The Ombudsman's final decision:
Summary: Ms X complains the Council has failed to provide suitable education for her daughter since October 2016. The Council was aware Y was missing education but failed to make arrangements for a suitable education. The Council also delayed in satisfying itself that Ms X was ensuring Y received an education. These failings amount to fault causing an injustice. The Council has agreed to remedy this injustice.
- The complainant, whom I shall refer to as Ms X complains the Council has failed to provide suitable education for her daughter since October 2016.
- Ms X also complains the Council has failed to respond to her complaints
The Ombudsman’s role and powers
- We investigate complaints about ‘maladministration’ and ‘service failure’. In this statement, I have used the word fault to refer to these. We must also consider whether any fault has had an adverse impact on the person making the complaint. I refer to this as ‘injustice’. If there has been fault which has caused an injustice, we may suggest a remedy. (Local Government Act 1974, sections 26(1) and 26A(1), as amended)
- If we are satisfied with a council’s actions or proposed actions, we can complete our investigation and issue a decision statement. (Local Government Act 1974, section 30(1B) and 34H(i), as amended)
How I considered this complaint
- As part of the investigation, I have:
- considered the complaint and the documents provided by Ms X;
- made enquiries of the Council and considered the comments and documents the Council provided;
- discussed the issues with Ms X;
- sent a statement setting out my draft decision to Ms X and the Council and invited their comments. I have considered Ms X and the Council’s response.
What I found
- Local authorities must make arrangements for suitable education, at school or elsewhere, for pupils who, because of illness, permanent exclusion or other reasons, would not receive suitable education without such provision. (Education Act 1996, section 19)
- ‘Suitable education’ is defined as efficient education suitable to the child’s age, ability and aptitude and to any special educational needs he or she may have. The Children, Schools and Families Act 2010 clarified that the education should be full time but could be part time if considered in the child’s best interests. This would be where the child has physical or mental health problems.
- Government guidance ‘Alternative Provision Statutory guidance for local Authorities January 2013’ advises that the duty to provide alternative education applies to all children of compulsory school age resident in the local authority area, “whether or not they are on the roll of a school, and whatever type of school they attend.”
The parents’ duty
- Section 7 Education Act 1996 creates a duty for parents to ensure their children to receive education. This may be via education at home. A failure to meet this duty on the parent’s part is an offence.
- The Council is required to identify children not receiving an education, and can serve a notice on parents requiring them to satisfy the council that their child is receiving suitable education. Councils can issue a School Attendance Order (SAO) where parents fail to satisfy them. The Education Act also allows councils to prosecute parents who do not comply with an SAO, or who fail to ensure the attendance of their school-registered child.
What happened here
- Ms X’s daughter, Y attended School 1 from January to September 2016. School 1 removed Y from the roll on 30 September 2016 as she was attending School 2. Ms X states she had been advised a mainstream school was not suitable for Y and had enrolled Y at School 2 on a trial basis. Ms X had asked School 1 to keep Y on the roll during the trial, and states it had agreed.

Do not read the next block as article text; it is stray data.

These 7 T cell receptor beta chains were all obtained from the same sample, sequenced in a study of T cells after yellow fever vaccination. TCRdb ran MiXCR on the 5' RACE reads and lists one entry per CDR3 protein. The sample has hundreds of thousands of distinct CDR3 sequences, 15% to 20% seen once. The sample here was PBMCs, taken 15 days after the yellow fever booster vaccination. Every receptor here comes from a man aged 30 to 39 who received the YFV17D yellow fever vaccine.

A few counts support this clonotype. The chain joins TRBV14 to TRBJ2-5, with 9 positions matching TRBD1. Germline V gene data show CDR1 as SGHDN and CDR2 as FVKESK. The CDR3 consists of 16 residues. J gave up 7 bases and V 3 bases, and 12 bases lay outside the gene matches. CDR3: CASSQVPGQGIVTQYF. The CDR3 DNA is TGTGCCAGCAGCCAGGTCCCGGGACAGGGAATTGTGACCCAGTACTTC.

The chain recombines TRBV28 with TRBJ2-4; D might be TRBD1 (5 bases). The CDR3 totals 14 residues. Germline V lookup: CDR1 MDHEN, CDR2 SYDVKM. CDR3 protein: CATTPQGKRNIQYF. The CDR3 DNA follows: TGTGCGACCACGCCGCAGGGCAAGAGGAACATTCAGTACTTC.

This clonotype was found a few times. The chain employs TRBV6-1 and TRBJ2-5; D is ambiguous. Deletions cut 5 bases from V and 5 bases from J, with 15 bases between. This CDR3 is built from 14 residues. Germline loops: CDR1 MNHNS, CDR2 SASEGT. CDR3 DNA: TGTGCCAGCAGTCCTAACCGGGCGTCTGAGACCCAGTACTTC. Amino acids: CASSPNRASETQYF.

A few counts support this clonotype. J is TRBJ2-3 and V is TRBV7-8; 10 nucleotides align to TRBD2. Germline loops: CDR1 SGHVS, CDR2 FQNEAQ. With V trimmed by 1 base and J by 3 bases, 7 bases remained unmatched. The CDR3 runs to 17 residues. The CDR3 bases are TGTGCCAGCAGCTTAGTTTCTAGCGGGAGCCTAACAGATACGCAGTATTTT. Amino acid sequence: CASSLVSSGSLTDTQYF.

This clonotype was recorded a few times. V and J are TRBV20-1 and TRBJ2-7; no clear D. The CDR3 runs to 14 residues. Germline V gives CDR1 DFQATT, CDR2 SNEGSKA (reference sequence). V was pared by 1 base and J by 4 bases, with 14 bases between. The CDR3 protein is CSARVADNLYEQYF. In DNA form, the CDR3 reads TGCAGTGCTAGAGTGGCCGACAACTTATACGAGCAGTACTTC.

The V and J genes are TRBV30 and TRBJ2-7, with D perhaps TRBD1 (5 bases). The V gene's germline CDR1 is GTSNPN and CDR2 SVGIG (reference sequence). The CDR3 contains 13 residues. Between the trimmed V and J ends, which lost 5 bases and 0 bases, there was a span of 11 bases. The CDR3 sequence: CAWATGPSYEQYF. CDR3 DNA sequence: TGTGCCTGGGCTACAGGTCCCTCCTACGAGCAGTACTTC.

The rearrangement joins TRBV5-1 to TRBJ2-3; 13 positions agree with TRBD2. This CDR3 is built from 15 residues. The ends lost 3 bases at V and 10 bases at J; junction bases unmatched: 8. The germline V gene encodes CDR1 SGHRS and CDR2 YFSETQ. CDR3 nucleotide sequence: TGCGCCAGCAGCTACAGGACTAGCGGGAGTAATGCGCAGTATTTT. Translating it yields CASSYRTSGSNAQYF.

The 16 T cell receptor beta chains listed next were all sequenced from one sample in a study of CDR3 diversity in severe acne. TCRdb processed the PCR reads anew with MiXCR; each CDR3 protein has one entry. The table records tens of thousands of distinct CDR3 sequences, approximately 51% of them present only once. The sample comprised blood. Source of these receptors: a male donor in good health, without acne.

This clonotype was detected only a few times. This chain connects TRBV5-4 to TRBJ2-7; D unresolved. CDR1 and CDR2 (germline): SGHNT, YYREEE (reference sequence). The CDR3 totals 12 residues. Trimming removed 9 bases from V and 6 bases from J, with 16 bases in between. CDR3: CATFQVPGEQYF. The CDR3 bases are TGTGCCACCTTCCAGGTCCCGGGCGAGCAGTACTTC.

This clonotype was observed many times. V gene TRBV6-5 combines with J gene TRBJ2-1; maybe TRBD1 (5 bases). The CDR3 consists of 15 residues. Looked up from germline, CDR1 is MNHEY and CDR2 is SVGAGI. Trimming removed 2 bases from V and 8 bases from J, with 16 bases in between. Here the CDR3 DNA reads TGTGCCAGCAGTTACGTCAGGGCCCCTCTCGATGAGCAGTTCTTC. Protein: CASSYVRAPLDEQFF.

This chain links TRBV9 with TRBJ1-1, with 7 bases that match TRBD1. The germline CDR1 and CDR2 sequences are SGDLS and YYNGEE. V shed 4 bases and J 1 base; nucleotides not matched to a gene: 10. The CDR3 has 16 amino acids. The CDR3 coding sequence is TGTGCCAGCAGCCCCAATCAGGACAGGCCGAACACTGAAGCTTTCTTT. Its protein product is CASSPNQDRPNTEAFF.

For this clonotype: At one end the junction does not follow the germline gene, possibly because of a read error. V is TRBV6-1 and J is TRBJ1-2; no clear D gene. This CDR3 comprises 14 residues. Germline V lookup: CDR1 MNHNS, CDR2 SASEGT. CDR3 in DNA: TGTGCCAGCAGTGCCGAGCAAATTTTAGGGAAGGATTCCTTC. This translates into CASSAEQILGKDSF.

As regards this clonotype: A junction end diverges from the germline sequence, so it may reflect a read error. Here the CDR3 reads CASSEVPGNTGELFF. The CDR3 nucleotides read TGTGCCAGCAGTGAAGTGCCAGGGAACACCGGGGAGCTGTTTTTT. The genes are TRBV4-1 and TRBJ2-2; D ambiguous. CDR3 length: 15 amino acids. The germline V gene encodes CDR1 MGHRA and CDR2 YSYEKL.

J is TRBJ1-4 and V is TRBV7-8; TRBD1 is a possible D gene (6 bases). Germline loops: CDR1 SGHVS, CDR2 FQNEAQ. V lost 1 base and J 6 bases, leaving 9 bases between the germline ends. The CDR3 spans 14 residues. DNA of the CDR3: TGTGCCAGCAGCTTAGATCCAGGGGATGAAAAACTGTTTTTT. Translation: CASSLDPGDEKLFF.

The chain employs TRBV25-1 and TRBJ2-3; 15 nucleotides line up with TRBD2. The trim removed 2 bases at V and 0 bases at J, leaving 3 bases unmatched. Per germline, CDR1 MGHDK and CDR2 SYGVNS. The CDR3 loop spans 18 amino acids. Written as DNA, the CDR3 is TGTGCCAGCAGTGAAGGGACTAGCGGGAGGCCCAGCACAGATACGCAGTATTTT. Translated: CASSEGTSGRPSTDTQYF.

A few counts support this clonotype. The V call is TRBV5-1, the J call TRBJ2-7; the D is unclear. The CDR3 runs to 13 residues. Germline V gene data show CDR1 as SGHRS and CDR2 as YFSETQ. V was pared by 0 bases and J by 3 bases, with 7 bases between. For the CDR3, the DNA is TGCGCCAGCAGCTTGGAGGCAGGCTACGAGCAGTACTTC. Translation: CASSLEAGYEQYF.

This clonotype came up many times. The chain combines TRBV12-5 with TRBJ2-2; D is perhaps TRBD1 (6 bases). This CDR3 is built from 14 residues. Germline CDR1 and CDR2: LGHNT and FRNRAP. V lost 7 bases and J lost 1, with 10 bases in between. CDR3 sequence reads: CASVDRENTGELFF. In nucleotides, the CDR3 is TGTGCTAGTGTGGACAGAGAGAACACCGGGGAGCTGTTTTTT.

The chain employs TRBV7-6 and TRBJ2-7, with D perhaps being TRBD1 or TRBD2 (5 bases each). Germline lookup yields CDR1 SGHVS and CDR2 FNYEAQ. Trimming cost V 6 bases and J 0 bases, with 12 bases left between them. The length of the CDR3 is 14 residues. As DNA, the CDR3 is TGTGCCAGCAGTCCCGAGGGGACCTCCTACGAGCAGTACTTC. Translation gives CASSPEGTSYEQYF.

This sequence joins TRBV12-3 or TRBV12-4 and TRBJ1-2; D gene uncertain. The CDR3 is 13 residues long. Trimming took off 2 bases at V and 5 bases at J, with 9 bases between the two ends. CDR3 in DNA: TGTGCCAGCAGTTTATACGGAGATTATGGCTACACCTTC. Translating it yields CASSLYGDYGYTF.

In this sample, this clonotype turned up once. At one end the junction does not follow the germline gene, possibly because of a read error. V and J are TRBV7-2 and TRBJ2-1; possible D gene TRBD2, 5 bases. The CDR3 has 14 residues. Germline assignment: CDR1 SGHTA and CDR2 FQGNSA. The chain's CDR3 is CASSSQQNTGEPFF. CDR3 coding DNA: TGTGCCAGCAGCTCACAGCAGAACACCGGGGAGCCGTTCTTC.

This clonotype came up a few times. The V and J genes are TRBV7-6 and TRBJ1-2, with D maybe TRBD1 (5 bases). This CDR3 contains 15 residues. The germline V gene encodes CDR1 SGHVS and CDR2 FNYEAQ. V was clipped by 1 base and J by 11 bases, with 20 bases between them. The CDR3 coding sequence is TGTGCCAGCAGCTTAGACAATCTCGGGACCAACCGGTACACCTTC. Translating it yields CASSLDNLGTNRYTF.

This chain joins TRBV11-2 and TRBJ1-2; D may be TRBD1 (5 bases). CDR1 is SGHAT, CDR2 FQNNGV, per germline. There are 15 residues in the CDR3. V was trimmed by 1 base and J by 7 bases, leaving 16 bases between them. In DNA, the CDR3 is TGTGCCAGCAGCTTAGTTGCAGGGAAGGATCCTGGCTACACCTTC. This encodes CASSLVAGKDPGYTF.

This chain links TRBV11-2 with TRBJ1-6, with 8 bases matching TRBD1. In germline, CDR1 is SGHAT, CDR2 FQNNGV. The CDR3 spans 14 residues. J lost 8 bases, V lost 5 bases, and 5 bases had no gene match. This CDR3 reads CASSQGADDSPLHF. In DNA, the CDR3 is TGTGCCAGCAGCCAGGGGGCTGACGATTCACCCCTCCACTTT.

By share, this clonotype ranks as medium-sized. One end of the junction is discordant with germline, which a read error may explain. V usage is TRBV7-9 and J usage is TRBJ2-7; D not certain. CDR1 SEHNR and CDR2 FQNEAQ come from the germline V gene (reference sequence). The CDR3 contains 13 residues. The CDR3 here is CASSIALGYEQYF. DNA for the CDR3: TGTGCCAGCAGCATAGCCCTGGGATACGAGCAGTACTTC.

- Y was a pupil at School 2 until she was excluded in early October 2016. Ms X contacted the Council to ask what provision it could offer Y. Ms X informed the Council she had discussed Y’s needs with School 1 and they agreed Y could not be placed in a mainstream school and home learning may be the safest option.
- Y did not have an Education, Health and Care Plan (EHCP). The Council advised Ms X that in order to provide educational provision through the medial needs team it would need documentation to confirm Y was medically unfit to attend school due to her mental health.
- Ms X provided a copy of a medical report from the previous year which recommended a combination of e-learning and attendance at school. She considered this along with the information held on Y’s school file was sufficient for the Council to make a decision. Ms X made a formal complaint about the Council’s refusal to provide e-learning. The Council did not uphold her complaint.
- In addition, Ms X made an application for in year admission back to School 1.
- In November 2016 a Medical Needs Coordinator considered the information Ms X had provided and reviewed Y’s social care assessment. The officer noted the evidence provided did not state Y was unable to attend school due to ill health. He recommended the Council refer Y to the Short Stay School for Norfolk (SSSfN) as a child missing education (CME). The Council commissions the SSSfN to provide an education for children living in Norfolk who after 15 school days have been unable to obtain a place in a school. An officer agreed to make this referral in November 2016, but noted they were currently full and would not offer Y any provision. There is no record of a referral at this time, and the officer subsequently confirmed in an internal email that they made the referral on 17 February 2017.
- The medical needs coordinator also wrote to Ms X and advised that based on the documentation Y did not meet the criteria for support from the medical needs team. The documentation she had provided did not state that Y was medically unfit to attend school. They confirmed that to provide a home tutor service they would need a current letter form a suitably qualified medical professional that clearly states Y was unable to attend school due to ill health.